As a result of its investigation, the Grand Jury recommended five categories of reforms designed to prevent and deter this crime, help victims respond to it, restore these properties to their rightful owners, and preserve economic stability and cultural diversity in Manhattan neighborhoods:
- Impose new requirements on licensed notaries public, including, requiring them (a) to keep a journal, and (b) to receive continuing legal education before the notary commission is renewed.
- Implement new procedures to prevent and detect fraud involving residential real property, including, (a) requesting that the New York City Department of Finance capture IP addresses (the geographical location) associated with ACRIS, and (b) requiring limited liability companies to disclose all beneficial owners to the New York State Secretary of State and the New York City Department of Finance.
- Amend the Penal Law (a) to create a class D felony of Offering a False Instrument for Filing in the First Degree applicable to the filing and the attempted filing of all false deeds and supporting documents necessary to the recording of a deed, and (b) to include “a deed and supporting documents necessary for the recording of a deed” as a qualifying instrument for Forgery in the First Degree and Criminal Possession of a Forged Instrument in the First Degree.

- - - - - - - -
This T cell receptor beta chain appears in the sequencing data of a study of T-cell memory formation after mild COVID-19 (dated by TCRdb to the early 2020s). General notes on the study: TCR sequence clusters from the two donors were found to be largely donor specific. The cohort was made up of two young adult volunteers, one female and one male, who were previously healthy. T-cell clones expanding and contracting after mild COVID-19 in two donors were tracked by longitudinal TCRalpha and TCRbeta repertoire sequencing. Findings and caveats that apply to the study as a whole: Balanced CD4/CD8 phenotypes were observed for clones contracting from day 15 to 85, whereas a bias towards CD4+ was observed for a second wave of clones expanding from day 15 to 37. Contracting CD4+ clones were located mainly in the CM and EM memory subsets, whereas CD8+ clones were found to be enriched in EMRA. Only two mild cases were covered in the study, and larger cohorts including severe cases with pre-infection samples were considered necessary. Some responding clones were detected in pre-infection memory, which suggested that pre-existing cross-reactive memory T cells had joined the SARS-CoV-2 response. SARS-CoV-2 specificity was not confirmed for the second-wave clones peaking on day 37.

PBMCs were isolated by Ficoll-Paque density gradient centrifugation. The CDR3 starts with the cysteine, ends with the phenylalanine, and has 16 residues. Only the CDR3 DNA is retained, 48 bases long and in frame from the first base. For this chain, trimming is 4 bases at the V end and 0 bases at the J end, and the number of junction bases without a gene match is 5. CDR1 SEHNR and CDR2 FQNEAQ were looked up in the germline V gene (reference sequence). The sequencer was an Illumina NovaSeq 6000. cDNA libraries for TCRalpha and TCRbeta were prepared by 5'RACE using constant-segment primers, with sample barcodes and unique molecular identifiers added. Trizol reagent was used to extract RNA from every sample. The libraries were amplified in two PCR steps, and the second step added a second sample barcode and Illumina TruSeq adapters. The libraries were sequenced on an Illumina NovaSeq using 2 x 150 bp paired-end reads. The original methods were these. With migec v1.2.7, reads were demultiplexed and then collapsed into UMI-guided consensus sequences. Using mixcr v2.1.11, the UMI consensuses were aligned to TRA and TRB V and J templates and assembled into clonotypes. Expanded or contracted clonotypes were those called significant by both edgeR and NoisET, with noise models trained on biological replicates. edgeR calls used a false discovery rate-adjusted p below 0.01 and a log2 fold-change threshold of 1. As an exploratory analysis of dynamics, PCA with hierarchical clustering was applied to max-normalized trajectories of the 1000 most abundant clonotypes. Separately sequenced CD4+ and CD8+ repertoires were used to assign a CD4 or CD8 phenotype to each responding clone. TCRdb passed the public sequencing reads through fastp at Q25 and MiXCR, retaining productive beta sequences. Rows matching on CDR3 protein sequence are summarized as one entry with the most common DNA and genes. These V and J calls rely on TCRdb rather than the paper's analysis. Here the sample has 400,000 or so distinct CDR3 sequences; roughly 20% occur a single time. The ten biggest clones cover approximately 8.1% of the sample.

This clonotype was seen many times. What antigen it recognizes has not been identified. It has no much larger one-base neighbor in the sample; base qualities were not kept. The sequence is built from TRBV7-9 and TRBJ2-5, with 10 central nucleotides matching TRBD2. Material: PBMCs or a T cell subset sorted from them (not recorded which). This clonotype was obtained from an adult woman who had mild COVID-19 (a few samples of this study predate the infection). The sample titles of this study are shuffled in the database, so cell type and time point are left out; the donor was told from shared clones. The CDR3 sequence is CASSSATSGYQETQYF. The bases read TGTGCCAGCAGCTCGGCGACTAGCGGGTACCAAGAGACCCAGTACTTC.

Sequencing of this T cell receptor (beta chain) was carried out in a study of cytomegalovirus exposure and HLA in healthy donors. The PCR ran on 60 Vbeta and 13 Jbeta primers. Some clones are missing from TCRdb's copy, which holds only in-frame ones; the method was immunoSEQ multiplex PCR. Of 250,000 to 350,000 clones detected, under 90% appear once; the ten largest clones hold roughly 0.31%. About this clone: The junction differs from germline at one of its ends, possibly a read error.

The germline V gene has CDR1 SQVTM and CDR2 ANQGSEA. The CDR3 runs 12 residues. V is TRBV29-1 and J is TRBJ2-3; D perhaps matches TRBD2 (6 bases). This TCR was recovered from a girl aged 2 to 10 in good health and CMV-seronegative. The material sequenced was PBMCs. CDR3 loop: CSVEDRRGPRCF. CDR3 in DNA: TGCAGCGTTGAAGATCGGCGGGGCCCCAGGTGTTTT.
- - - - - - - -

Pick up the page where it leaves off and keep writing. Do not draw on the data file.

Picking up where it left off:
- Establish procedures to restore residential real property to the rightful owner more expeditiously, including, (a) creating a summary procedure authorizing a prosecutor to move, upon conviction, for an order declaring a fraudulent deed void ab initio, and (b) requesting the City of New York to designate a liaison from an applicable governmental agency to work with pro bono attorneys to assist homeowners.
- Expand the rules of admissibility of evidence before the grand jury to permit the introduction of (a) all business record by affidavit from a custodian of records. and (b) remote audio-video testimony by witnesses who are located more than 100 miles from the grand jury.
The Manhattan District Attorney’s Office has sent the report to City and State elected officials and agencies, as well as private entities, and will continue to seek their support for adopting the recommended reforms. The report is available online here. Today’s report follows other recent Grand Jury reports released by the Manhattan District Attorney’s Office aimed at reforming various industries and practices that have been historically subject to fraud and abuse, including sales tax suppression, the workers’ compensation insurance system, the City’s Real Property tax system, and programs providing assistance to minority- and women-owned businesses.
Assistant D.A. Gilda Mariani (Senior Investigative Counsel) presented the investigation to the Grand Jury, under the supervision of Assistant D.A.s Michael Ohm (Deputy Chief of the Rackets Bureau), Judy Salwen (Principal Deputy Chief of the Rackets Bureau), Jodie Kane (Chief of the Rackets Bureau), and Executive Assistant District Attorney Michael Sachs (Chief of the Investigation Division).
Chief Investigator Walter Alexander and members of the D.A.’s Office Squad, Investigative Analyst Michael Kelley, and Paralegal Layla Rao assisted with the investigation.
District Attorney Vance also thanked the New York City Sheriff’s Office, and in particular, Detective Richard LeBlond, for their valuable assistance.